every parent knows that after their health, happiness and wellbeing there is nothing more important than ensuring our children get the best possible education available to them.
So it will come as a shock to the city to learn that over the last three years Leeds’ education chiefs have issued 8,600 fines to mums and dads as punishment for taking their children out of school on holidays.
The question on so many levels has to be, why? Why are parents hooking youngsters from the classroom mid-term, when they know the consequence will inevitably be that their child will fall behind on their work? Some perhaps even permanently.
Well, we all know that a significant part of the problem is because holiday companies ramp up their prices when demand is high, often putting a week away out of reach for an average family during school holiday time. The savings can be into the thousands of pounds if a family of four, say, is looking to spend two weeks abroad.
So why are Local Education Authorities hitting thousands of financially stretched families with fines if they know that many are well-meaning people who are simply trying to avoid being ripped off and enjoy family time?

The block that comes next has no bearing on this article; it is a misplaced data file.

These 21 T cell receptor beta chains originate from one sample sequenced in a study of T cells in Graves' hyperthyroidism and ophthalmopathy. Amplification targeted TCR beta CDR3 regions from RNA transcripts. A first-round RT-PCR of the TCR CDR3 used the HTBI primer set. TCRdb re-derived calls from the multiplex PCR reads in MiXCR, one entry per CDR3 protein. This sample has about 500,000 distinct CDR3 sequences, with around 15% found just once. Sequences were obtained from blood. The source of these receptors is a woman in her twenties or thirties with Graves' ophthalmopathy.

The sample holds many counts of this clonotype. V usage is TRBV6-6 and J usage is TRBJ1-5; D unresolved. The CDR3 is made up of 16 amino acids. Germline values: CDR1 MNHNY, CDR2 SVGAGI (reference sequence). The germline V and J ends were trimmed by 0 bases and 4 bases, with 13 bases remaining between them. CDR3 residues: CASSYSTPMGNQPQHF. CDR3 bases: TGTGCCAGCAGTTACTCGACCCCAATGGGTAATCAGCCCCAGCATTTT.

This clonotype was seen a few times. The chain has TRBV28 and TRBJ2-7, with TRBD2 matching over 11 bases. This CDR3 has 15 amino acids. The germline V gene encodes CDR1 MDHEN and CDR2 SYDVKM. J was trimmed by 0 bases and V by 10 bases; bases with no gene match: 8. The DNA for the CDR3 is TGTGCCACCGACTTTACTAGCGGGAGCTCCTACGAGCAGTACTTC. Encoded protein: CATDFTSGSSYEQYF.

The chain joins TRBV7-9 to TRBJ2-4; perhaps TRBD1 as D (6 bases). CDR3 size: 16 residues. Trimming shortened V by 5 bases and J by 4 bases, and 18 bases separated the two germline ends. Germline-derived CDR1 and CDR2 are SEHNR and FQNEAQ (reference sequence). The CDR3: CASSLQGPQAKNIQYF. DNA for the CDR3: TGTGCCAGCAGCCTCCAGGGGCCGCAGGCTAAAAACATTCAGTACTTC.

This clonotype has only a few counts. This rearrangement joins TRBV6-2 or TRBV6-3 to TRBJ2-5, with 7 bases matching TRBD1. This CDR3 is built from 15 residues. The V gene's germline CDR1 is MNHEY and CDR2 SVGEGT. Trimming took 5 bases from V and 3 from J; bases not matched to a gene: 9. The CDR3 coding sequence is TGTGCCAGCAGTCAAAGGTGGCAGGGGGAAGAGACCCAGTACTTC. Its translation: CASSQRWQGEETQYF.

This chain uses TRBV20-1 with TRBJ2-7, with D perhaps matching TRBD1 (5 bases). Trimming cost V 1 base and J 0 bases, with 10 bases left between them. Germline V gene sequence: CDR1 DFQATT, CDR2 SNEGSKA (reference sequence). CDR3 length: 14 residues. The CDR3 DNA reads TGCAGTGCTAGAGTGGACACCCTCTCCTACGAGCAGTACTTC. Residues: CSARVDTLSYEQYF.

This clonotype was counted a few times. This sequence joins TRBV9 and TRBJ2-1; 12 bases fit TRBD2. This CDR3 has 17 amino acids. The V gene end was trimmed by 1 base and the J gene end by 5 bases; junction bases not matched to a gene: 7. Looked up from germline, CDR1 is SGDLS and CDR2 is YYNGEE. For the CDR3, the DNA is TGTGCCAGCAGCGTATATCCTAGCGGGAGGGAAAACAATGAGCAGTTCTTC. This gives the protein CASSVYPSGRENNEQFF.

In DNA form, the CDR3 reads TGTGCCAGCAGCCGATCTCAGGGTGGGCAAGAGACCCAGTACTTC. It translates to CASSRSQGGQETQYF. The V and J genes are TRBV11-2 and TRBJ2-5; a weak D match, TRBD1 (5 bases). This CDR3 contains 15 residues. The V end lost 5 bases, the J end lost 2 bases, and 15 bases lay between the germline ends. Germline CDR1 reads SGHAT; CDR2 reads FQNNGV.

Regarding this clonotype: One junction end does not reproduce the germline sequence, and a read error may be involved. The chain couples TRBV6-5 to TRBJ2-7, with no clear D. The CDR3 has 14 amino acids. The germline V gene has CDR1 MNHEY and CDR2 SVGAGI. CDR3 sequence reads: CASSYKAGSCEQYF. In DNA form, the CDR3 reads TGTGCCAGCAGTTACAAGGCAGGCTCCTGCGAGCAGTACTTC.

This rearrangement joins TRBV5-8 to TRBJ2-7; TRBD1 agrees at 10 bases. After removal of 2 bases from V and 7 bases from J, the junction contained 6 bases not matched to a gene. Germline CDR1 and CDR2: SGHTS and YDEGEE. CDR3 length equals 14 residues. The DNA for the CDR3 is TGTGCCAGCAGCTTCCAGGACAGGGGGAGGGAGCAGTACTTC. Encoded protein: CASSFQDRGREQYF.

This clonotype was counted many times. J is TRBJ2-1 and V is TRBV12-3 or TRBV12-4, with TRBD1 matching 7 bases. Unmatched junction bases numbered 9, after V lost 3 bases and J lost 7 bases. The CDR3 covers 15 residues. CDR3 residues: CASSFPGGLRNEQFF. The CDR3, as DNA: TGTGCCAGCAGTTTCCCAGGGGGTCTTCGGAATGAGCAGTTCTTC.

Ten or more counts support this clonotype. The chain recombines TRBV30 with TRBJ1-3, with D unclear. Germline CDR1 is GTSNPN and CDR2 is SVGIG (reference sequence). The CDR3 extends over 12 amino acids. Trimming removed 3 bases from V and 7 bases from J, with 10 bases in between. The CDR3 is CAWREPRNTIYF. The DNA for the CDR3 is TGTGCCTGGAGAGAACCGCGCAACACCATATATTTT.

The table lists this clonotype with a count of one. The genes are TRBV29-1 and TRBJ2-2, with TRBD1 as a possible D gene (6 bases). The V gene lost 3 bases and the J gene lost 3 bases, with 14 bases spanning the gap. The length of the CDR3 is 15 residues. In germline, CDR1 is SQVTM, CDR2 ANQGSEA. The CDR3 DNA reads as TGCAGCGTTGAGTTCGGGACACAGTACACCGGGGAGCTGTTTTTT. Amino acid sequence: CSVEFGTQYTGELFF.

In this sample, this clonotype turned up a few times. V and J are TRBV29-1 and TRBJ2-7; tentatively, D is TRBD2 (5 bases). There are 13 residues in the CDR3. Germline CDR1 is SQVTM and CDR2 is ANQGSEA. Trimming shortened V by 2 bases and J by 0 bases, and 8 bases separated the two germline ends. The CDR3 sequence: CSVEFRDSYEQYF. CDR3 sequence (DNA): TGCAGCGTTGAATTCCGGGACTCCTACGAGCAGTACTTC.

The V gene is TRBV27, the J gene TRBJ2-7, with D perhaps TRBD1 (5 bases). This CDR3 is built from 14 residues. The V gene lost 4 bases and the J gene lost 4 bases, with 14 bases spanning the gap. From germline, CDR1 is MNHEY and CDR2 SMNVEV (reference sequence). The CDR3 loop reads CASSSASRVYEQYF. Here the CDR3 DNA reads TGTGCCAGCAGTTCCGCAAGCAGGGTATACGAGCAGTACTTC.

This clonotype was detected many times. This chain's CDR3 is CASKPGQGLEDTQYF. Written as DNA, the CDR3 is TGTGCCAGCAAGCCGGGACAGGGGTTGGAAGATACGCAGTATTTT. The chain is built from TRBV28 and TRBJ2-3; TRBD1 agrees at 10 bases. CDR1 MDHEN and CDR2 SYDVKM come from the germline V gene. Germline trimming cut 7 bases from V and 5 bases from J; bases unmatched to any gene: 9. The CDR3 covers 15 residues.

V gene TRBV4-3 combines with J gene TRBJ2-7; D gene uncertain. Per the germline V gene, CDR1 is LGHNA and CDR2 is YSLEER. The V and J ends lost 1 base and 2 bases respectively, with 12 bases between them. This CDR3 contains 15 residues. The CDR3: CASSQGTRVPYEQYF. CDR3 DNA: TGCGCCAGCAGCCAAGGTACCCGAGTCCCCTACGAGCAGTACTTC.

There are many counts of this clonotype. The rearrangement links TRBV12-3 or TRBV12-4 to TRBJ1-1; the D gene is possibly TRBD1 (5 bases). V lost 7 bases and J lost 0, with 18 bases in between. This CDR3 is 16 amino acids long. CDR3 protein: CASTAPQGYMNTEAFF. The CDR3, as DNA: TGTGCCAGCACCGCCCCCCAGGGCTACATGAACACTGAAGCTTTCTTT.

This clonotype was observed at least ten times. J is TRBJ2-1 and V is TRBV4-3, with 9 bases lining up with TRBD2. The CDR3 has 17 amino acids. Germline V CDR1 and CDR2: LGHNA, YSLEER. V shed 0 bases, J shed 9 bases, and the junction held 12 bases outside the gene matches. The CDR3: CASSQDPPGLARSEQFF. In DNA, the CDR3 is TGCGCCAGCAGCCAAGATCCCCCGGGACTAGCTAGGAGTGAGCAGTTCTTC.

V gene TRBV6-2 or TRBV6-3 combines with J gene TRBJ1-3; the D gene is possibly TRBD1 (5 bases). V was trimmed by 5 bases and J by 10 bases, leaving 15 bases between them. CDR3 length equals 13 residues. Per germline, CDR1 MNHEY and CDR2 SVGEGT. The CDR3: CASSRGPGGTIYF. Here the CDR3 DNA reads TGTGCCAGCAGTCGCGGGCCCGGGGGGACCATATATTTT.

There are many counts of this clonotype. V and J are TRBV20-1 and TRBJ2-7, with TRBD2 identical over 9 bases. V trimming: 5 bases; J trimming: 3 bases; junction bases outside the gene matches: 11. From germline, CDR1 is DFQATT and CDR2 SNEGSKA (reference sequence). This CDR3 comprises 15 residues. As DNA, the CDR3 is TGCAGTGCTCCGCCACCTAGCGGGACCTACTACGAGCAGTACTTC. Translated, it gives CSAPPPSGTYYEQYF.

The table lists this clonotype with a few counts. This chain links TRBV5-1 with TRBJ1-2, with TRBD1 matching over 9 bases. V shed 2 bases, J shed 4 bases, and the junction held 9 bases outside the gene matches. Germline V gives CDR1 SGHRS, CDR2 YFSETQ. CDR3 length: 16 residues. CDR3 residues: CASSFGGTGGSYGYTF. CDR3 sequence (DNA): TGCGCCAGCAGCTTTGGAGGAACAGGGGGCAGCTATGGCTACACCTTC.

The logic is seemingly sound: if every child attends every day of every term in the classroom then they have a better chance of succeeding academically.
Teachers can ill-afford to carve out time to loop back around for the odd one or two children who have missed out because they’ve taken an unauthorised holiday. Equally, why should the children and parents committed to 100 per cent attendance suffer because their teacher is having their precious time eaten up by having to catch up the holidaymakers with that which they’ve missed?
But surely there is a better way of deciding who should and shouldn’t be fined, rather than a binary system of punishment that is blindly followed, come what may?
Make no mistake, this newspaper will support any council in dealing robustly with serial truants and lackadaisical school attendees but there has to be some scope for those who know the children and families of Leeds most intimately – the teachers – to make decisions that are taken in the best interests of children and parents, not because a rule book says so.